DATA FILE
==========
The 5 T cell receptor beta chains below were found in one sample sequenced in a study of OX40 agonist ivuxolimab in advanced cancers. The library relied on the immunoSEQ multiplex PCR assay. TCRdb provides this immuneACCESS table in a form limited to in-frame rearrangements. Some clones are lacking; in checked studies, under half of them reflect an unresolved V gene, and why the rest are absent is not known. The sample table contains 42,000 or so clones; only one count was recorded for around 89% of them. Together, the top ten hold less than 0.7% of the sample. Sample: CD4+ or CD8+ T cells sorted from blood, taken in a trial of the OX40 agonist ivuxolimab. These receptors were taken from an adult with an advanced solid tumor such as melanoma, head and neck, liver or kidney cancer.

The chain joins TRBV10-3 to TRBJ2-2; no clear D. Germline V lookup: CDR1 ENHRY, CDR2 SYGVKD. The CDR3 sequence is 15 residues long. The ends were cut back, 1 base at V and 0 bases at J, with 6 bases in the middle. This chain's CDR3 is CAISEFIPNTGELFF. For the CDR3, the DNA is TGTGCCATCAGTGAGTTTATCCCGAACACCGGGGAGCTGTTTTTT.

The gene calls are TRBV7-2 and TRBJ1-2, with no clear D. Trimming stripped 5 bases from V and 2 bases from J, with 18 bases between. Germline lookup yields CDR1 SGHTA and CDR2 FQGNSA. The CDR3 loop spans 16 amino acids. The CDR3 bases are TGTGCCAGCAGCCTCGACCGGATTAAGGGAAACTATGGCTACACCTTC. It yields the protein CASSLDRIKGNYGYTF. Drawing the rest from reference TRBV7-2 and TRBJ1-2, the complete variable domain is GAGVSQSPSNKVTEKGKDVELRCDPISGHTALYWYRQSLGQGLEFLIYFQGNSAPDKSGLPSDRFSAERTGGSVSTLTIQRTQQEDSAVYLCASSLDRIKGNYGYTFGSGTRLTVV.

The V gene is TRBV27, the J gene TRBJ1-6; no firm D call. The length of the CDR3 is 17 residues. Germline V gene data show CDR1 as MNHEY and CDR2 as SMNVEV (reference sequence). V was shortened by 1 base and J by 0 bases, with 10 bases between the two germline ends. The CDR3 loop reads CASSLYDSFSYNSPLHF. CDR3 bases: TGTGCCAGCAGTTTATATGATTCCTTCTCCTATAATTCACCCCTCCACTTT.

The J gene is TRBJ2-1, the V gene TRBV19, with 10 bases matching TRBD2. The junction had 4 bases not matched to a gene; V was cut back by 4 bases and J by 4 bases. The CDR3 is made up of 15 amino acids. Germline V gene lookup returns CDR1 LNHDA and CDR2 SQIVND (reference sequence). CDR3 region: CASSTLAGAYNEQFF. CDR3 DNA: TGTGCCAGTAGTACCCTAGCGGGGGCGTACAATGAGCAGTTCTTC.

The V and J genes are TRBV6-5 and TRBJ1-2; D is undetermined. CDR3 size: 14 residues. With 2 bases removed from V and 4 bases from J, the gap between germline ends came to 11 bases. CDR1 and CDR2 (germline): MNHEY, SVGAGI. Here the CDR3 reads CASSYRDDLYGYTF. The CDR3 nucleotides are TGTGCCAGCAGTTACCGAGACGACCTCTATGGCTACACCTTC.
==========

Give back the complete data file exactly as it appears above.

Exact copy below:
The 5 T cell receptor beta chains below were found in one sample sequenced in a study of OX40 agonist ivuxolimab in advanced cancers. The library relied on the immunoSEQ multiplex PCR assay. TCRdb provides this immuneACCESS table in a form limited to in-frame rearrangements. Some clones are lacking; in checked studies, under half of them reflect an unresolved V gene, and why the rest are absent is not known. The sample table contains 42,000 or so clones; only one count was recorded for around 89% of them. Together, the top ten hold less than 0.7% of the sample. Sample: CD4+ or CD8+ T cells sorted from blood, taken in a trial of the OX40 agonist ivuxolimab. These receptors were taken from an adult with an advanced solid tumor such as melanoma, head and neck, liver or kidney cancer.

The chain joins TRBV10-3 to TRBJ2-2; no clear D. Germline V lookup: CDR1 ENHRY, CDR2 SYGVKD. The CDR3 sequence is 15 residues long. The ends were cut back, 1 base at V and 0 bases at J, with 6 bases in the middle. This chain's CDR3 is CAISEFIPNTGELFF. For the CDR3, the DNA is TGTGCCATCAGTGAGTTTATCCCGAACACCGGGGAGCTGTTTTTT.

The gene calls are TRBV7-2 and TRBJ1-2, with no clear D. Trimming stripped 5 bases from V and 2 bases from J, with 18 bases between. Germline lookup yields CDR1 SGHTA and CDR2 FQGNSA. The CDR3 loop spans 16 amino acids. The CDR3 bases are TGTGCCAGCAGCCTCGACCGGATTAAGGGAAACTATGGCTACACCTTC. It yields the protein CASSLDRIKGNYGYTF. Drawing the rest from reference TRBV7-2 and TRBJ1-2, the complete variable domain is GAGVSQSPSNKVTEKGKDVELRCDPISGHTALYWYRQSLGQGLEFLIYFQGNSAPDKSGLPSDRFSAERTGGSVSTLTIQRTQQEDSAVYLCASSLDRIKGNYGYTFGSGTRLTVV.

The V gene is TRBV27, the J gene TRBJ1-6; no firm D call. The length of the CDR3 is 17 residues. Germline V gene data show CDR1 as MNHEY and CDR2 as SMNVEV (reference sequence). V was shortened by 1 base and J by 0 bases, with 10 bases between the two germline ends. The CDR3 loop reads CASSLYDSFSYNSPLHF. CDR3 bases: TGTGCCAGCAGTTTATATGATTCCTTCTCCTATAATTCACCCCTCCACTTT.

The J gene is TRBJ2-1, the V gene TRBV19, with 10 bases matching TRBD2. The junction had 4 bases not matched to a gene; V was cut back by 4 bases and J by 4 bases. The CDR3 is made up of 15 amino acids. Germline V gene lookup returns CDR1 LNHDA and CDR2 SQIVND (reference sequence). CDR3 region: CASSTLAGAYNEQFF. CDR3 DNA: TGTGCCAGTAGTACCCTAGCGGGGGCGTACAATGAGCAGTTCTTC.

The V and J genes are TRBV6-5 and TRBJ1-2; D is undetermined. CDR3 size: 14 residues. With 2 bases removed from V and 4 bases from J, the gap between germline ends came to 11 bases. CDR1 and CDR2 (germline): MNHEY, SVGAGI. Here the CDR3 reads CASSYRDDLYGYTF. The CDR3 nucleotides are TGTGCCAGCAGTTACCGAGACGACCTCTATGGCTACACCTTC.